December 30, 2020 – Laura Norwitz, Senior Director for Programs and Education
We are living in a year that will surely be one of the most studied in modern history. Who would have thought a year ago that we would be in this moment?
It began early last spring, as the pandemic reached New York. Casey Schott, our erstwhile Manager of School Programs, describes his experience:
“My last day physically in the office was Thursday, March 12. The threat of coronavirus, our new global pandemic, was becoming more and more of a reality. Earlier in the day, museums across the city announced that they would close their doors to the public for an indefinite amount of time. Now it was our turn to do the same.”
In the months since March 2020, our world has changed and changed again. A pandemic, an economic crisis, a social and historic reckoning… and now we are – still – in the middle of an election season like no other.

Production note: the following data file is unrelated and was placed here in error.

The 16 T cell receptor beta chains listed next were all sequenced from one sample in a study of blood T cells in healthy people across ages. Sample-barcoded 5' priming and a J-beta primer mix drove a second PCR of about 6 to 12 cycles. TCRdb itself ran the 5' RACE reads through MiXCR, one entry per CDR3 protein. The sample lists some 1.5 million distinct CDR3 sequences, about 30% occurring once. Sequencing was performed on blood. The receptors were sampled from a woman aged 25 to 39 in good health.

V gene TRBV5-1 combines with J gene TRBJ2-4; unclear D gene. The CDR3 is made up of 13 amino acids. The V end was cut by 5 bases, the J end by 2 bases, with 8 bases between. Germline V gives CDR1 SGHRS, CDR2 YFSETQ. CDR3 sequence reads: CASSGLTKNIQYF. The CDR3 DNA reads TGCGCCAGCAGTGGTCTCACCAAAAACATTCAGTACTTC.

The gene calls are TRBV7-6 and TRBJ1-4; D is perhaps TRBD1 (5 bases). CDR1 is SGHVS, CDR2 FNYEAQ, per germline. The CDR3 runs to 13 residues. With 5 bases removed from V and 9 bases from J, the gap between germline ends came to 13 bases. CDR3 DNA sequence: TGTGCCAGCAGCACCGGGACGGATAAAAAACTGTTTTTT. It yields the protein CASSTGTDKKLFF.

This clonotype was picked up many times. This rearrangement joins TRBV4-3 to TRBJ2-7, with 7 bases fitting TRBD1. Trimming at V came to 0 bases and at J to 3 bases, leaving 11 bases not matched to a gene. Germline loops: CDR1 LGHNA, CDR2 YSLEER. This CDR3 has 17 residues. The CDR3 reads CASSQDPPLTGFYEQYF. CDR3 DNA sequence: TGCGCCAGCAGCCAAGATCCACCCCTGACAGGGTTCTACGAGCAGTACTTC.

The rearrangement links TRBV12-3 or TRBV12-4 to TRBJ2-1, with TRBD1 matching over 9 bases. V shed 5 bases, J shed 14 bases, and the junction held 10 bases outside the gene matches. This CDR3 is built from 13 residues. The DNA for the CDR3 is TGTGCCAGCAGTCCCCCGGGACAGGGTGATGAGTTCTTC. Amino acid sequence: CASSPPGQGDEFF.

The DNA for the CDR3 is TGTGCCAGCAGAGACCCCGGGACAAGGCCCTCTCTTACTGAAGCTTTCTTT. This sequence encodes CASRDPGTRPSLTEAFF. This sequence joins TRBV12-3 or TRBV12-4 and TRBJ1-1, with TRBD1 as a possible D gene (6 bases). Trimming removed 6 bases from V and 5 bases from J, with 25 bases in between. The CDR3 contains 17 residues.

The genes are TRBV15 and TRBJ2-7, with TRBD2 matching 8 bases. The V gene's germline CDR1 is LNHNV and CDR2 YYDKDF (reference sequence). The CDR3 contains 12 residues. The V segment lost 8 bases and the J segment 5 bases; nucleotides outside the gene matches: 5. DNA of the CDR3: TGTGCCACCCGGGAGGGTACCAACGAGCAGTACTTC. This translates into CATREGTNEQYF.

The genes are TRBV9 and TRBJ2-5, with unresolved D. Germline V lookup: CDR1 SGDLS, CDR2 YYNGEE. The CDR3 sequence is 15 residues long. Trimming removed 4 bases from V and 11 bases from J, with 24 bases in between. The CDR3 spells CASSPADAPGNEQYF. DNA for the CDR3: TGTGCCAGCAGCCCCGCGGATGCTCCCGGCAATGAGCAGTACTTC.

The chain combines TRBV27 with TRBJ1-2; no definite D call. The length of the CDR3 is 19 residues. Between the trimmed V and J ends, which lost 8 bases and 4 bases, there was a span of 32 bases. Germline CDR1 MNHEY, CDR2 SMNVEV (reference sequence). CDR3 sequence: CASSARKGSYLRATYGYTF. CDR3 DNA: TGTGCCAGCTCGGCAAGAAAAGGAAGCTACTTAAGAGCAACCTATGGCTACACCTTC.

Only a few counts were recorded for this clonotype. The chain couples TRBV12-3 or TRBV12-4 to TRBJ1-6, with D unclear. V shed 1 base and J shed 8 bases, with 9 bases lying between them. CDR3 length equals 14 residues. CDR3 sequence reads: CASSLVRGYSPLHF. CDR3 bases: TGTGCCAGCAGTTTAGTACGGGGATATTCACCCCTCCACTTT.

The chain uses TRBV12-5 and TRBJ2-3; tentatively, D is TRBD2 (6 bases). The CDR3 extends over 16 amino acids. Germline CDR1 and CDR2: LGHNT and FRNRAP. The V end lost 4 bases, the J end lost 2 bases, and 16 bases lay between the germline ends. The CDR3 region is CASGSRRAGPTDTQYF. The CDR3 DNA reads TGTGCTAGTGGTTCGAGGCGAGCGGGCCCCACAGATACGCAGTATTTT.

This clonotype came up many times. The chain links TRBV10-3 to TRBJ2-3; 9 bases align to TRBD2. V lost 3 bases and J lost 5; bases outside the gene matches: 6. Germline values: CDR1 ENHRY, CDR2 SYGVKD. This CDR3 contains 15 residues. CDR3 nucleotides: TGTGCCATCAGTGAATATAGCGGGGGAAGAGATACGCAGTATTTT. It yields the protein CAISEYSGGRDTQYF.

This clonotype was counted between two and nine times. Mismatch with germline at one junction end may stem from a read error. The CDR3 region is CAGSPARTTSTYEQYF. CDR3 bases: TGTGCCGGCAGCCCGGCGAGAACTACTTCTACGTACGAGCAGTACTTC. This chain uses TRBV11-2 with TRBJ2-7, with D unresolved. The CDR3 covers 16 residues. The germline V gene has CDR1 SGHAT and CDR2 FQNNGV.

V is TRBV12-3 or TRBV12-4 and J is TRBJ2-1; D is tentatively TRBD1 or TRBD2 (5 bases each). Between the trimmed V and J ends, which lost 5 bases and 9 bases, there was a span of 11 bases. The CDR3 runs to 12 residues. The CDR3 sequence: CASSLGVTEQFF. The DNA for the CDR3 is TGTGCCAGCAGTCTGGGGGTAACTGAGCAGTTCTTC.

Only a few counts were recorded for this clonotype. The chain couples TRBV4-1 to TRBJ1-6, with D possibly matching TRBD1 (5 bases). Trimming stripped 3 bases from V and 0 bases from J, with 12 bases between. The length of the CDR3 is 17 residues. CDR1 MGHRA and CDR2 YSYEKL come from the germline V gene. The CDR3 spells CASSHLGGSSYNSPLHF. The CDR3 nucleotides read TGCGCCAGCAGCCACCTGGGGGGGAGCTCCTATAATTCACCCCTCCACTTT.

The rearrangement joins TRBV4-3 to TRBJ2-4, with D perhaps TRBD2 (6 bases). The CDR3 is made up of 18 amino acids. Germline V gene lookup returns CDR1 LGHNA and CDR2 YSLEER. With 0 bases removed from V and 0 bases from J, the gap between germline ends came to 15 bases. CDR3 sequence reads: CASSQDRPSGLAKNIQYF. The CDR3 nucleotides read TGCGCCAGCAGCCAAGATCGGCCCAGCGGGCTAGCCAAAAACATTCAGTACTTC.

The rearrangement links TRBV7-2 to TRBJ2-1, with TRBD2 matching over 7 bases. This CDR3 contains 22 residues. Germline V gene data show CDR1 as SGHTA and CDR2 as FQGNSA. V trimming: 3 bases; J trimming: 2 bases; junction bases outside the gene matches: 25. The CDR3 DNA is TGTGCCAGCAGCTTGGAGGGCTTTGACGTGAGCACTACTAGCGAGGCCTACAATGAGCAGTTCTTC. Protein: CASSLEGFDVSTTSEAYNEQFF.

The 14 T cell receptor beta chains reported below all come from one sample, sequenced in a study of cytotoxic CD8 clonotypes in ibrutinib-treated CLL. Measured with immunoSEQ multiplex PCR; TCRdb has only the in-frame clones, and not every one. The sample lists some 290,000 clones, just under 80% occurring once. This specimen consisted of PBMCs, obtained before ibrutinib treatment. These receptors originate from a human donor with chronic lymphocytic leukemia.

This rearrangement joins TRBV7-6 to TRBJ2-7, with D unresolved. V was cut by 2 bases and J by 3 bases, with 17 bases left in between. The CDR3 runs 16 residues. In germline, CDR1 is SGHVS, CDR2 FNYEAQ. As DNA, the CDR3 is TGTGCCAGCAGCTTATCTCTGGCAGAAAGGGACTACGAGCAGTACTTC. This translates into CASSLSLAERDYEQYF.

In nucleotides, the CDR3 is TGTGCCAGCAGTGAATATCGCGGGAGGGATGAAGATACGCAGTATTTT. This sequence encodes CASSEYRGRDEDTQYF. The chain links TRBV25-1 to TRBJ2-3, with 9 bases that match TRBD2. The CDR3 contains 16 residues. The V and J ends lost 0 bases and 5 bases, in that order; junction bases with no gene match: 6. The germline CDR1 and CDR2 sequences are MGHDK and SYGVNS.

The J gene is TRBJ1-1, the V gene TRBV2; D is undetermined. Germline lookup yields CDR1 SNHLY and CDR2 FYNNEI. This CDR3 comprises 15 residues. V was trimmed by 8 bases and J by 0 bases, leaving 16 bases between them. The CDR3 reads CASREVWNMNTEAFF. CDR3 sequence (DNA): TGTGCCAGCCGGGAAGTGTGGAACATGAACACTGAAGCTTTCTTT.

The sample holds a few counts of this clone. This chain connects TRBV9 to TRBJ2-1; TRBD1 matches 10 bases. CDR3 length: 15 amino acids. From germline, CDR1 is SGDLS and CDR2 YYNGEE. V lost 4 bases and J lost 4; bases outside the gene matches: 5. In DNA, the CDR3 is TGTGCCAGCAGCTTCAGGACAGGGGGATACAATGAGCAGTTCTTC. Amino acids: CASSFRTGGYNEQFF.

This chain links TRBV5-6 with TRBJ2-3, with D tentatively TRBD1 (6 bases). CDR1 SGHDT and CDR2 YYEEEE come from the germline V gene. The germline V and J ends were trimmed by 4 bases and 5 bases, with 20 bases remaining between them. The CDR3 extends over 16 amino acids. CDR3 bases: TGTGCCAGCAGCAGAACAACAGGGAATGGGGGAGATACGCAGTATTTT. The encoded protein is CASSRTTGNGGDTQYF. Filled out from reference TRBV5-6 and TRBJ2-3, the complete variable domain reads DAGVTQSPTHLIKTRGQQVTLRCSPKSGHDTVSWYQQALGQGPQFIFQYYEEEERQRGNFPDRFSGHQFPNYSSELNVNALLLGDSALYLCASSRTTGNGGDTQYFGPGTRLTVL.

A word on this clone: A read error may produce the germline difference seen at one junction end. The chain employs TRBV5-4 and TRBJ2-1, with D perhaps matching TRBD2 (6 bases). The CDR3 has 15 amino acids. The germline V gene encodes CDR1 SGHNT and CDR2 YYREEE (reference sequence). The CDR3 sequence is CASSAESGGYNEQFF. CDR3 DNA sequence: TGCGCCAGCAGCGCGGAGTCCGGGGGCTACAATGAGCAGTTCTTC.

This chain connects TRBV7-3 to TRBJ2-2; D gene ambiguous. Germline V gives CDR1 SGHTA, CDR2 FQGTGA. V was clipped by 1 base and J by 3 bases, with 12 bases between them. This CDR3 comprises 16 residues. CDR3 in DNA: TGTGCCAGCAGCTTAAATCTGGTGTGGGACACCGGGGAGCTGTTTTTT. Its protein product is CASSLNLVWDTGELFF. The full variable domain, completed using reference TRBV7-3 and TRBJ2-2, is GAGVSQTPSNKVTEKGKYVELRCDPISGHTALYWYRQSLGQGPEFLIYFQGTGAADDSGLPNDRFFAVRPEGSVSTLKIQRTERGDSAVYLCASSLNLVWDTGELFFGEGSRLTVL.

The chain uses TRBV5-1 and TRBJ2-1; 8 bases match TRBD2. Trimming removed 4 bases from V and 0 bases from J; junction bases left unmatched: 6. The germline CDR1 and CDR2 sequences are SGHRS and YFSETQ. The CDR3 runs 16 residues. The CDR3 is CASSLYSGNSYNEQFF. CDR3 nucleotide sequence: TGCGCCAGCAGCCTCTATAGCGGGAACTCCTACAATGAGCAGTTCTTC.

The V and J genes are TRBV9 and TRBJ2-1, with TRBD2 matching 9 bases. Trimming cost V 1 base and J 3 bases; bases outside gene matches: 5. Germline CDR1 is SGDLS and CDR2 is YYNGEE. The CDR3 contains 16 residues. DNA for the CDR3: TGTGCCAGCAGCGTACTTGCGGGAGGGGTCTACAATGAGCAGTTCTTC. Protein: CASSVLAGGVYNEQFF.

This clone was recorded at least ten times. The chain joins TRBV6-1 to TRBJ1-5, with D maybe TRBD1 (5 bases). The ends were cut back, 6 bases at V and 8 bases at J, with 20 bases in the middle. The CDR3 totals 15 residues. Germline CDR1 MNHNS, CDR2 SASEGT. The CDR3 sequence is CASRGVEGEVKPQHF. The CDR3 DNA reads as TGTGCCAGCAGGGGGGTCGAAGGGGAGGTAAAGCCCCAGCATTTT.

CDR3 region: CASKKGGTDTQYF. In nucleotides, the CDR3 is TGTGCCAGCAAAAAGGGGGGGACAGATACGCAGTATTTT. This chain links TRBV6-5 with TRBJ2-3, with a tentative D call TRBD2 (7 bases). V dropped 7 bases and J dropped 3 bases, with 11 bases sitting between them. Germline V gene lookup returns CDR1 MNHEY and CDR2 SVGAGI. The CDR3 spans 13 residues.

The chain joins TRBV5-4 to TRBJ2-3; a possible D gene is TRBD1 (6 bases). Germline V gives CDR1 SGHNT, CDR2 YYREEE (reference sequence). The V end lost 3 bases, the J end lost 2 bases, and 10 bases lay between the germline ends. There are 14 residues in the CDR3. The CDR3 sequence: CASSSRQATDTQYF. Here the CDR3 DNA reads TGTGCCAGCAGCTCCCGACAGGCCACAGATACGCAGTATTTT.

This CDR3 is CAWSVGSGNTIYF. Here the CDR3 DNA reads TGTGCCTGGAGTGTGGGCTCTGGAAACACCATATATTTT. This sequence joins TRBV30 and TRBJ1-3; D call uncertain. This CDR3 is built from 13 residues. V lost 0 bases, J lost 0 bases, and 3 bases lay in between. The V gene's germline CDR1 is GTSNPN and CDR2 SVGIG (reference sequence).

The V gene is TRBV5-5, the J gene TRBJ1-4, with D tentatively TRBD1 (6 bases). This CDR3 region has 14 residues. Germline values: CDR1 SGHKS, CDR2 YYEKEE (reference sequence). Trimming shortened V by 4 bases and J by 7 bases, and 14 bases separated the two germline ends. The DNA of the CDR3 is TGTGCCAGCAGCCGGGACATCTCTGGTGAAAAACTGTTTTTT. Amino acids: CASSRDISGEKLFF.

Through it, the South Street Seaport Museum has had to change the way it works with schools. How can we continue to offer quality, student-centered programming connecting participants with the Seaport during a pandemic?
A hallmark feature of our school programs is no longer available — experiential, place-based education. A field trip to Wavertree or Pioneer is more than the information shared during those visits; it is the experience of being on a ship, of feeling the movement of the deck, of straining on the capstan bar. We can’t transmit the smell of pine tar through a Zoom screen, or do justice to the vastness of Wavertree’s hold.
Yet there are other hallmarks of a Seaport Museum school program: engaging learners at all levels with rich questioning that encourages them to observe, think, and make connections, and to do so in lively discussions with their peers. And to contemplate the relevance of the Seaport to our history, and the connection of our themes to students’ lives today.